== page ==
On April 25, 1945, representatives of 50 nations met in San Francisco to erect the framework of the United Nations. The U.S. Senate promptly ratified the U.N. Charter by an 89 to 2 vote. This action confirmed the end of the spirit of isolationism as a dominating element in American foreign policy. The Cold War was the most important political issue of the early postwar period. It grew out of longstanding disagreements between the Soviet Union and the United States. During World War II, the two countries found themselves allied, but at the war”s end, antagonisms surfaced again. Germany became a divided country, with a western zone under joint British, French, and American occupation and an eastern zone under Soviet occupation. In the spring of 1948, the Soviets sealed off West Berlin. The western powers responded with a massive airlift of food and fuel until the Soviets lifted the blockade in May 1949.
Containment of the Soviet Union became American policy in the postwar years and was the focus of the Truman Doctrine. Containment also called for extensive economic aid to assist the recovery of war-torn Europe. This program was known as the “Marshall Plan.” In April 1949, the North Atlantic Treaty Organization (NATO) was formed. Arms control became an integral component of U.S. national security policy. The United States also responded to challenges in Asia and the Korean War (1950 – 1953) brought armed conflict between the United States and China.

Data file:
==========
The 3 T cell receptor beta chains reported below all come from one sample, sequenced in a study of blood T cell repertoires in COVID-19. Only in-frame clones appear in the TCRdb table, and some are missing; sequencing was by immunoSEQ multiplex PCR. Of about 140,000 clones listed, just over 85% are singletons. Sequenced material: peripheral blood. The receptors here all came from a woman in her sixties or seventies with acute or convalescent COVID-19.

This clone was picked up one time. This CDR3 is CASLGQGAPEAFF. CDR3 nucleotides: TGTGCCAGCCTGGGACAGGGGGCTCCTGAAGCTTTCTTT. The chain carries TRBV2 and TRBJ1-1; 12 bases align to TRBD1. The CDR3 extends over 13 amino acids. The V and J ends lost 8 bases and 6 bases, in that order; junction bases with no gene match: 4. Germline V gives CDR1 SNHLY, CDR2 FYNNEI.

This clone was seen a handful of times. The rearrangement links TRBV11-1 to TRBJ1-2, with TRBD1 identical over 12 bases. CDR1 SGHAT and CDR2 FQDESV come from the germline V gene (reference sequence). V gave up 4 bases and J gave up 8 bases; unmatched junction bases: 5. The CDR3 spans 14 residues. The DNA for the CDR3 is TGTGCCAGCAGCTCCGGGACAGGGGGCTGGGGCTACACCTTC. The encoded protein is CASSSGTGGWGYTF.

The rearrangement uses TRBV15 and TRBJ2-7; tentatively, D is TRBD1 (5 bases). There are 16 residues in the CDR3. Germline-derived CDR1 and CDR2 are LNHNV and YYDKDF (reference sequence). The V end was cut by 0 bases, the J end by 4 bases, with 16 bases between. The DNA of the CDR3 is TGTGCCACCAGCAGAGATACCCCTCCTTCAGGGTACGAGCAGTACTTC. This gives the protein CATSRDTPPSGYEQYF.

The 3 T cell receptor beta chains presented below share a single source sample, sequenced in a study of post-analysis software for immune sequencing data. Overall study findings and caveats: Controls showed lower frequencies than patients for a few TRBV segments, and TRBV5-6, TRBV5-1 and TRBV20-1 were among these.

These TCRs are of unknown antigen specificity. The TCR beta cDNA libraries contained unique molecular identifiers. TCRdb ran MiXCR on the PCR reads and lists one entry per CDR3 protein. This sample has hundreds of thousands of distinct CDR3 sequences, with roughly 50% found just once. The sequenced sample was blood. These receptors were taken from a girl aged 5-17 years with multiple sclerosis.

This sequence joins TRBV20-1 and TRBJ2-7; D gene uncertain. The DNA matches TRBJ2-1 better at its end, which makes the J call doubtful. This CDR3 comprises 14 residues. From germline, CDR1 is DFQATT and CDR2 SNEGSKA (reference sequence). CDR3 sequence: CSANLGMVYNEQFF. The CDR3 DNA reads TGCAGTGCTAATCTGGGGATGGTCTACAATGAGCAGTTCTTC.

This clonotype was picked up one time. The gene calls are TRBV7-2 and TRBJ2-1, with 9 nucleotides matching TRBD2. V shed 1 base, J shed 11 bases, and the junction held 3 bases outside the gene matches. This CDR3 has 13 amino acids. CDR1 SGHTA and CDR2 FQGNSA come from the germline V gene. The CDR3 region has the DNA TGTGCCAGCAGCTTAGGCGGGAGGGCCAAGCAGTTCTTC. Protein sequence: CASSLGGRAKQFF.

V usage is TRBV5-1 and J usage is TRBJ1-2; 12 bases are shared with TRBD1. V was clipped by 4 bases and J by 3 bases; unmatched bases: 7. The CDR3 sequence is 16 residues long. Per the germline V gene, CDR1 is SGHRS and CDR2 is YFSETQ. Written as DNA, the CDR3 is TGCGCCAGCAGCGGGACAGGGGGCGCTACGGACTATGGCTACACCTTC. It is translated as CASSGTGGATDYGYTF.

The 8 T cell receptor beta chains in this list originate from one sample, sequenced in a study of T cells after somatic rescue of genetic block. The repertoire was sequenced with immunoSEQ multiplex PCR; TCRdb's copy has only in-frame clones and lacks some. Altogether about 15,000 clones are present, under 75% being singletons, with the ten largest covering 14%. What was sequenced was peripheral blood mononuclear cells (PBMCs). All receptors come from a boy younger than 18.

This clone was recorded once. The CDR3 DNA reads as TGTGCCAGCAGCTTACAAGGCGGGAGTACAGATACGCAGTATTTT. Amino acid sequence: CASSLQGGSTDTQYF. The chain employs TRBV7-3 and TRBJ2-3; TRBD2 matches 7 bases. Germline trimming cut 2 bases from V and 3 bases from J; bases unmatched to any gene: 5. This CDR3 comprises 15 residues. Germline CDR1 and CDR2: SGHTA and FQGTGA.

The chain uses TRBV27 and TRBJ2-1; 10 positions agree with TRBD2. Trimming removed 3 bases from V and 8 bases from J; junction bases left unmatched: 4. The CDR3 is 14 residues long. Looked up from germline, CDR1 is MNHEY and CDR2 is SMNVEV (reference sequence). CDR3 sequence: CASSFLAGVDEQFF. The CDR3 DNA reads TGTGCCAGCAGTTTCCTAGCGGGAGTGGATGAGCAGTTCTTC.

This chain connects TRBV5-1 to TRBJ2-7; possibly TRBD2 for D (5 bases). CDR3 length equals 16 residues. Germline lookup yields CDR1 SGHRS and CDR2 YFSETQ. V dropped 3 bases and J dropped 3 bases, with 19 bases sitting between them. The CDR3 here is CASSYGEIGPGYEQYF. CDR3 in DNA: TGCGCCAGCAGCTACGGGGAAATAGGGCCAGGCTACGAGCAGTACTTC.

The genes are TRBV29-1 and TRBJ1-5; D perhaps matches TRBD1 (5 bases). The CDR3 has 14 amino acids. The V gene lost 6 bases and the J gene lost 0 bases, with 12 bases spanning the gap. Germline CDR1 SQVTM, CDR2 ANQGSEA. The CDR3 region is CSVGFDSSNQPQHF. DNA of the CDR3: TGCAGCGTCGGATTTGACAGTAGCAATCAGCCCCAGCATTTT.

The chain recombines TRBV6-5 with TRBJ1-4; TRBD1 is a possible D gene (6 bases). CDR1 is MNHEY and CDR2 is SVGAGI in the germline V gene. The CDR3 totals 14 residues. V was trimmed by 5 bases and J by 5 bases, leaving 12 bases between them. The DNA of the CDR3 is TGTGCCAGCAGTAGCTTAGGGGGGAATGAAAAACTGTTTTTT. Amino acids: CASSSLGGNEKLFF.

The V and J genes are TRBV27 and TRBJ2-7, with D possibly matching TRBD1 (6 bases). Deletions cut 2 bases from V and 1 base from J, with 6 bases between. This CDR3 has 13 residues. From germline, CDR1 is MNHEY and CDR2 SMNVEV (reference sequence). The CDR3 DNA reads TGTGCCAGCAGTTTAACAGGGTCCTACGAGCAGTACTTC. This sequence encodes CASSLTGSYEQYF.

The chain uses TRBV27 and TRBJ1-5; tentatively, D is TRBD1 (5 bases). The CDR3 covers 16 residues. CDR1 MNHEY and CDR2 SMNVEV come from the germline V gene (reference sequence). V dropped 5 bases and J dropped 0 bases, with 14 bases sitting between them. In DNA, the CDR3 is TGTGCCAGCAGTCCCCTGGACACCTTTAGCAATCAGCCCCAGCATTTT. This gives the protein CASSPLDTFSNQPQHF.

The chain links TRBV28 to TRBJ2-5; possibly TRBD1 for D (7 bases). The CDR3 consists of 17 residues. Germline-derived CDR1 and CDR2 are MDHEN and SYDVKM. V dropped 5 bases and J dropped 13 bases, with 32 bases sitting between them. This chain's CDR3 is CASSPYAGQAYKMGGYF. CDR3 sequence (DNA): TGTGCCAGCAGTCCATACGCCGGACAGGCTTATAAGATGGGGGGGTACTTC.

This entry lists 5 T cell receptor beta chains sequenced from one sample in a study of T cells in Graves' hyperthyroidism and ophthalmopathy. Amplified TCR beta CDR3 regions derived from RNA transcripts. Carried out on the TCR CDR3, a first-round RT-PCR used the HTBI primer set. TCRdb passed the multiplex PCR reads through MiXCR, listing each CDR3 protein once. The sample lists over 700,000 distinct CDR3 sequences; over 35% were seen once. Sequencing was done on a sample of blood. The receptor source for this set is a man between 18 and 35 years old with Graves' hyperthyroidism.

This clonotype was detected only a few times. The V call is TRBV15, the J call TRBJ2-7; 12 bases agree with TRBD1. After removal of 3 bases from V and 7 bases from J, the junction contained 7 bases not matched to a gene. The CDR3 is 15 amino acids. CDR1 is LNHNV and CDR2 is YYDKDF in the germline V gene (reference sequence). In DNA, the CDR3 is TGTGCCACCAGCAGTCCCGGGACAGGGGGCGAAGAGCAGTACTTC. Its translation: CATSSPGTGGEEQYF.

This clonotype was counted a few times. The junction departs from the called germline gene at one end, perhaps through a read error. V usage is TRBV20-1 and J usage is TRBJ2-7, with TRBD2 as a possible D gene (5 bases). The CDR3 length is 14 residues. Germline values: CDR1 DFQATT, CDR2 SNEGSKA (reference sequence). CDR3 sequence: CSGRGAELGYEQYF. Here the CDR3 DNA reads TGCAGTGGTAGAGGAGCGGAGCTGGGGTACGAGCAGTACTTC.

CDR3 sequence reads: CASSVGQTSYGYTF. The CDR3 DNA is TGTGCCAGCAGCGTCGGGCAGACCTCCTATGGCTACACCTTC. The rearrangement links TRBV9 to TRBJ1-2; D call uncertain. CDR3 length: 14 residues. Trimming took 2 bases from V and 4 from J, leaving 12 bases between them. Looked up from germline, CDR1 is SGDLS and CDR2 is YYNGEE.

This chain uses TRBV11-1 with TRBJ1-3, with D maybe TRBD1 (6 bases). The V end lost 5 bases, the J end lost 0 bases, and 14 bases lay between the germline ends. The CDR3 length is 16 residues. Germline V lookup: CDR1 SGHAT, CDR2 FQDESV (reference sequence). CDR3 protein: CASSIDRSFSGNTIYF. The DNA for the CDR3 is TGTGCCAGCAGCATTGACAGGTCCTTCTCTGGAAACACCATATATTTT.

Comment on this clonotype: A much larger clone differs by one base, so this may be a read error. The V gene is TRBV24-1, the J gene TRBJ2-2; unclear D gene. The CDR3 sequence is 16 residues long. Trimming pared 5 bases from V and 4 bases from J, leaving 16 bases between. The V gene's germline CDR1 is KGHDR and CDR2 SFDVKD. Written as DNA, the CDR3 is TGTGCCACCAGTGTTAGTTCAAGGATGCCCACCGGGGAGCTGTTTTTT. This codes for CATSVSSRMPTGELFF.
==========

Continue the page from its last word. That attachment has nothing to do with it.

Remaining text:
The Cold War had a profound effect on domestic affairs. Foreign events and espionage scandals contributed to strong anti-communist feelings. The most vigorous anti-communist warrior was Senator Joseph McCarthy. Relying on extensive press and television coverage, he charged top-level officials with treachery. But finally his public support waned and the Senate condemned him for his conduct.
In the decade and a half after World War II, the United States experienced phenomenal economic growth. The war brought the return of prosperity, and the United States consolidated its position as the world”s richest country. A sense of uniformity pervaded American society. Conformity was common, as young and old alike followed group norms rather than striking out on their own. At the same time, African Americans became increasingly restive. The civil rights movement began. In the late 1950s, the Supreme Court ruled the segregation of schools and buses to be unconstitutional. The Civil Rights Act of 1957 authorized federal intervention in cases where blacks were denied the chance to vote.
Abridged from U.S. State Department IIP publications and other U.S. government materials.